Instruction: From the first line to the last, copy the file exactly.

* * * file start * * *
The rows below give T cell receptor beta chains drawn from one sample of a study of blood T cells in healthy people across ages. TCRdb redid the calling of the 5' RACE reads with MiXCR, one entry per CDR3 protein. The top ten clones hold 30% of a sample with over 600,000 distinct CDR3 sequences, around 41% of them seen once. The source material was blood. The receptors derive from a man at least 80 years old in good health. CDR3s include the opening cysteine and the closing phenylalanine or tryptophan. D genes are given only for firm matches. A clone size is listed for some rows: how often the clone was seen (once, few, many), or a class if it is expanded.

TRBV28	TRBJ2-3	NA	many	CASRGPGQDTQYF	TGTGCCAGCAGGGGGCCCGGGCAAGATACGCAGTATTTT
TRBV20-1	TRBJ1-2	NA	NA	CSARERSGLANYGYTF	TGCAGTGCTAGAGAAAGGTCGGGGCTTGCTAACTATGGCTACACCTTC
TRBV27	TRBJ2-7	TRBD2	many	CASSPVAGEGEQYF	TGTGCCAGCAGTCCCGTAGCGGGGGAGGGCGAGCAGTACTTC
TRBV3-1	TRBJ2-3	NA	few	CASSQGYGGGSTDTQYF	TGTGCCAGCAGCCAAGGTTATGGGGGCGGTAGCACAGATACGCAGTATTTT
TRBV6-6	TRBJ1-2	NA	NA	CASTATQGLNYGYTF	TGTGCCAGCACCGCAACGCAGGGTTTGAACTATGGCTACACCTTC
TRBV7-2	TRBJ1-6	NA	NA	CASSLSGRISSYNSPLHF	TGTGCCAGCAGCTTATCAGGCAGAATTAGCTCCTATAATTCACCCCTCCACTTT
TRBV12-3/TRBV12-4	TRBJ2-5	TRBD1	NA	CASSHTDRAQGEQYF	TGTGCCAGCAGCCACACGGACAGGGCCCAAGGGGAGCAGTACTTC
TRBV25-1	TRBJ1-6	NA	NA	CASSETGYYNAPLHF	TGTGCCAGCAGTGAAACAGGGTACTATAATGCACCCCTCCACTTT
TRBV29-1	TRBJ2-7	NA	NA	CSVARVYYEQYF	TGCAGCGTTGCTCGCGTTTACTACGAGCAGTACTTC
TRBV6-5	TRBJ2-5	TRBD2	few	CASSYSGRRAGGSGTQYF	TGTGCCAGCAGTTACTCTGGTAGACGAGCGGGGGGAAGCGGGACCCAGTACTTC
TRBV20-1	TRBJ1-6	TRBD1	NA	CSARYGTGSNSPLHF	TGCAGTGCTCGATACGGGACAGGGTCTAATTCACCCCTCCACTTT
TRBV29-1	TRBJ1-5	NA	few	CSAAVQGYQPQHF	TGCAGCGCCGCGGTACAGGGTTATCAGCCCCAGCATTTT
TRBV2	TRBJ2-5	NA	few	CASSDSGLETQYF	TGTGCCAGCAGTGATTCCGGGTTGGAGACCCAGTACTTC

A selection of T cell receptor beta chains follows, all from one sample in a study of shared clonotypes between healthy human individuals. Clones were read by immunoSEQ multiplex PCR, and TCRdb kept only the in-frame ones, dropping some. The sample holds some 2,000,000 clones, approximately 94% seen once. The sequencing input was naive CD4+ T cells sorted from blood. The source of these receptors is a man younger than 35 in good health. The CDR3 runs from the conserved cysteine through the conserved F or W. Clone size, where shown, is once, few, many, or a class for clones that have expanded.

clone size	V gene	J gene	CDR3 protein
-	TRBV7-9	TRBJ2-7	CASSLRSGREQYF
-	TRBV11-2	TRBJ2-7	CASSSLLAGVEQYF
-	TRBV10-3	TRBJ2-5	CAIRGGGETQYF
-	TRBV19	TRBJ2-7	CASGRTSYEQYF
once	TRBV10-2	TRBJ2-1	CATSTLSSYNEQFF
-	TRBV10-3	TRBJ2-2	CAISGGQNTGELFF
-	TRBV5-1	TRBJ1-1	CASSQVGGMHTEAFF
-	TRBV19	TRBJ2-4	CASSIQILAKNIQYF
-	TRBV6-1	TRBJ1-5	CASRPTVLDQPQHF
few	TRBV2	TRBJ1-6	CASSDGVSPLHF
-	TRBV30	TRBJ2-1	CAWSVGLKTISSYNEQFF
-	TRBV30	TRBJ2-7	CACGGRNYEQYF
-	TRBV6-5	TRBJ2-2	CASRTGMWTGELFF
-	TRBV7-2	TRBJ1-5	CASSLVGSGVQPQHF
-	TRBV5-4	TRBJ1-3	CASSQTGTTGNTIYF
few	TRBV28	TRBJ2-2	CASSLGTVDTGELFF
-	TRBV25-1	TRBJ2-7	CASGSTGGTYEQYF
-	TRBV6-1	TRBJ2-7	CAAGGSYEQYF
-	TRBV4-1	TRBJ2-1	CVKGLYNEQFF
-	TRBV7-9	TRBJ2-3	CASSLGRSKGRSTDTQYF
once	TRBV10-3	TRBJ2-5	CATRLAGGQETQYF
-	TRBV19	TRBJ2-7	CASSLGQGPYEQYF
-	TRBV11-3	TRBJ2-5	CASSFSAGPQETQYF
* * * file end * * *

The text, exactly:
The rows below give T cell receptor beta chains drawn from one sample of a study of blood T cells in healthy people across ages. TCRdb redid the calling of the 5' RACE reads with MiXCR, one entry per CDR3 protein. The top ten clones hold 30% of a sample with over 600,000 distinct CDR3 sequences, around 41% of them seen once. The source material was blood. The receptors derive from a man at least 80 years old in good health. CDR3s include the opening cysteine and the closing phenylalanine or tryptophan. D genes are given only for firm matches. A clone size is listed for some rows: how often the clone was seen (once, few, many), or a class if it is expanded.

TRBV28	TRBJ2-3	NA	many	CASRGPGQDTQYF	TGTGCCAGCAGGGGGCCCGGGCAAGATACGCAGTATTTT
TRBV20-1	TRBJ1-2	NA	NA	CSARERSGLANYGYTF	TGCAGTGCTAGAGAAAGGTCGGGGCTTGCTAACTATGGCTACACCTTC
TRBV27	TRBJ2-7	TRBD2	many	CASSPVAGEGEQYF	TGTGCCAGCAGTCCCGTAGCGGGGGAGGGCGAGCAGTACTTC
TRBV3-1	TRBJ2-3	NA	few	CASSQGYGGGSTDTQYF	TGTGCCAGCAGCCAAGGTTATGGGGGCGGTAGCACAGATACGCAGTATTTT
TRBV6-6	TRBJ1-2	NA	NA	CASTATQGLNYGYTF	TGTGCCAGCACCGCAACGCAGGGTTTGAACTATGGCTACACCTTC
TRBV7-2	TRBJ1-6	NA	NA	CASSLSGRISSYNSPLHF	TGTGCCAGCAGCTTATCAGGCAGAATTAGCTCCTATAATTCACCCCTCCACTTT
TRBV12-3/TRBV12-4	TRBJ2-5	TRBD1	NA	CASSHTDRAQGEQYF	TGTGCCAGCAGCCACACGGACAGGGCCCAAGGGGAGCAGTACTTC
TRBV25-1	TRBJ1-6	NA	NA	CASSETGYYNAPLHF	TGTGCCAGCAGTGAAACAGGGTACTATAATGCACCCCTCCACTTT
TRBV29-1	TRBJ2-7	NA	NA	CSVARVYYEQYF	TGCAGCGTTGCTCGCGTTTACTACGAGCAGTACTTC
TRBV6-5	TRBJ2-5	TRBD2	few	CASSYSGRRAGGSGTQYF	TGTGCCAGCAGTTACTCTGGTAGACGAGCGGGGGGAAGCGGGACCCAGTACTTC
TRBV20-1	TRBJ1-6	TRBD1	NA	CSARYGTGSNSPLHF	TGCAGTGCTCGATACGGGACAGGGTCTAATTCACCCCTCCACTTT
TRBV29-1	TRBJ1-5	NA	few	CSAAVQGYQPQHF	TGCAGCGCCGCGGTACAGGGTTATCAGCCCCAGCATTTT
TRBV2	TRBJ2-5	NA	few	CASSDSGLETQYF	TGTGCCAGCAGTGATTCCGGGTTGGAGACCCAGTACTTC

A selection of T cell receptor beta chains follows, all from one sample in a study of shared clonotypes between healthy human individuals. Clones were read by immunoSEQ multiplex PCR, and TCRdb kept only the in-frame ones, dropping some. The sample holds some 2,000,000 clones, approximately 94% seen once. The sequencing input was naive CD4+ T cells sorted from blood. The source of these receptors is a man younger than 35 in good health. The CDR3 runs from the conserved cysteine through the conserved F or W. Clone size, where shown, is once, few, many, or a class for clones that have expanded.

clone size	V gene	J gene	CDR3 protein
-	TRBV7-9	TRBJ2-7	CASSLRSGREQYF
-	TRBV11-2	TRBJ2-7	CASSSLLAGVEQYF
-	TRBV10-3	TRBJ2-5	CAIRGGGETQYF
-	TRBV19	TRBJ2-7	CASGRTSYEQYF
once	TRBV10-2	TRBJ2-1	CATSTLSSYNEQFF
-	TRBV10-3	TRBJ2-2	CAISGGQNTGELFF
-	TRBV5-1	TRBJ1-1	CASSQVGGMHTEAFF
-	TRBV19	TRBJ2-4	CASSIQILAKNIQYF
-	TRBV6-1	TRBJ1-5	CASRPTVLDQPQHF
few	TRBV2	TRBJ1-6	CASSDGVSPLHF
-	TRBV30	TRBJ2-1	CAWSVGLKTISSYNEQFF
-	TRBV30	TRBJ2-7	CACGGRNYEQYF
-	TRBV6-5	TRBJ2-2	CASRTGMWTGELFF
-	TRBV7-2	TRBJ1-5	CASSLVGSGVQPQHF
-	TRBV5-4	TRBJ1-3	CASSQTGTTGNTIYF
few	TRBV28	TRBJ2-2	CASSLGTVDTGELFF
-	TRBV25-1	TRBJ2-7	CASGSTGGTYEQYF
-	TRBV6-1	TRBJ2-7	CAAGGSYEQYF
-	TRBV4-1	TRBJ2-1	CVKGLYNEQFF
-	TRBV7-9	TRBJ2-3	CASSLGRSKGRSTDTQYF
once	TRBV10-3	TRBJ2-5	CATRLAGGQETQYF
-	TRBV19	TRBJ2-7	CASSLGQGPYEQYF
-	TRBV11-3	TRBJ2-5	CASSFSAGPQETQYF